Is tuna good for you
Is tuna good for you?
Tuna is a popular type of fish that is widely consumed around the world. It is rich in nutrients and is associated with a number of health benefits. People often wonder, “Can I eat tuna every day?” and “Is ahi tuna healthy?” Here at Global Seafoods, we’re busting seafood myths and breaking down all of the benefits of tuna.
One of the main reasons ahi fish is considered good for you is because it is an excellent source of protein. Protein is an essential nutrient that aids your body in building and repairing tissues, as well as producing enzymes and hormones. Protein is critical for maintaining muscle mass and strength, particularly as we age. Tuna is a high-quality protein source, meaning it contains all the essential amino acids your body needs but can’t produce on its own.
More Tuna Benefits
Tuna is also rich in omega-3 fatty acids, which are a type of polyunsaturated fat that has been linked to a number of health benefits. Omega-3s have been shown to reduce inflammation, lower the risk of heart disease, and improve brain health. They may also have benefits for your mental health, including lowering the risk of depression and anxiety. Wild-caught tuna is a particularly good source of omega-3s.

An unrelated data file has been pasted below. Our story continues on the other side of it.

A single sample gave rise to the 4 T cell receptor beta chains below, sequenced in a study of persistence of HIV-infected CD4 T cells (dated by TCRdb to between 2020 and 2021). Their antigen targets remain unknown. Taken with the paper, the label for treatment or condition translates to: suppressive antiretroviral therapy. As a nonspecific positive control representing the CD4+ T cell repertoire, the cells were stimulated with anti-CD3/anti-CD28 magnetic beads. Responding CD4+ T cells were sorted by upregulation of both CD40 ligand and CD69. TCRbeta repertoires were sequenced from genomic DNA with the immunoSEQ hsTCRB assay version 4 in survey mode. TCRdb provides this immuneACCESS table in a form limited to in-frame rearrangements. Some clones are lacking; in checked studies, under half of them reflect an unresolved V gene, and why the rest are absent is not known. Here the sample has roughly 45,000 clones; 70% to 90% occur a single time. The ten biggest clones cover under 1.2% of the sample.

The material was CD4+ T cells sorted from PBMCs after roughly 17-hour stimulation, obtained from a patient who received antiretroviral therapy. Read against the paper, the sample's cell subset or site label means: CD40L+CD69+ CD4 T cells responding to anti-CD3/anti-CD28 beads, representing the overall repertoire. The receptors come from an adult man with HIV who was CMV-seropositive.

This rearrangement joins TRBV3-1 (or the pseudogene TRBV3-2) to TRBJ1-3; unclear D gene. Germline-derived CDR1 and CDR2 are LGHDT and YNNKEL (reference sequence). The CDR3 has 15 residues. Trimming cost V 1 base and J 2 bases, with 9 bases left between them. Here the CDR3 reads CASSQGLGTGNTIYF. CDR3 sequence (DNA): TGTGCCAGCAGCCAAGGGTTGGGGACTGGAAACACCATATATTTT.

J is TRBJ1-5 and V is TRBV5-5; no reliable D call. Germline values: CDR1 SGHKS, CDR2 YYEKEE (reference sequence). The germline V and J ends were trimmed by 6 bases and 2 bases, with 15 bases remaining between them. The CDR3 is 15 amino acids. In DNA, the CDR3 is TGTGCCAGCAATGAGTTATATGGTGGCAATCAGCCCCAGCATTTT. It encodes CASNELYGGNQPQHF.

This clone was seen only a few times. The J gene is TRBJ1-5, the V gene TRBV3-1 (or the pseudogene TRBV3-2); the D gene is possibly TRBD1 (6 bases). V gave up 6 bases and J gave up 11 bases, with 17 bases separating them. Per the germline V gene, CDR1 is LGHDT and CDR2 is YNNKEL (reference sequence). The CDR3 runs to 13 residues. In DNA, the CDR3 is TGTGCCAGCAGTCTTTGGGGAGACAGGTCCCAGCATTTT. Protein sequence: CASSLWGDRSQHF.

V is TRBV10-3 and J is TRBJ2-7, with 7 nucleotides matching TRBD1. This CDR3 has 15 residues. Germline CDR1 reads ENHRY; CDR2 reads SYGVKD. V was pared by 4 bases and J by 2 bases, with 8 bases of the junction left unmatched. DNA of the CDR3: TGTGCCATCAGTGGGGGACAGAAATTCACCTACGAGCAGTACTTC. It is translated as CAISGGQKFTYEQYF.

Is Tuna Good for Weight Loss?
Tuna is also a good source of other essential nutrients, including B vitamins, selenium, and potassium. B vitamins are important for maintaining energy levels, supporting brain functions, and keeping your skin, hair, and nails healthy. Selenium is a mineral that plays a role in the function of your immune system and may have antioxidant properties. Potassium is an electrolyte that helps regulate heart function and fluid balance in the body.
Additionally, some research suggests that tuna may have other health benefits. For example, a review of studies published in the journal, Nutrients, found that tuna consumption is associated with a lower risk of cardiovascular disease and diabetes. Other research has suggested that tuna may have anti-cancer properties and may be able to reduce the risk of certain types of cancer. However, more research is needed to confirm the anti-cancer benefits of seafood in general.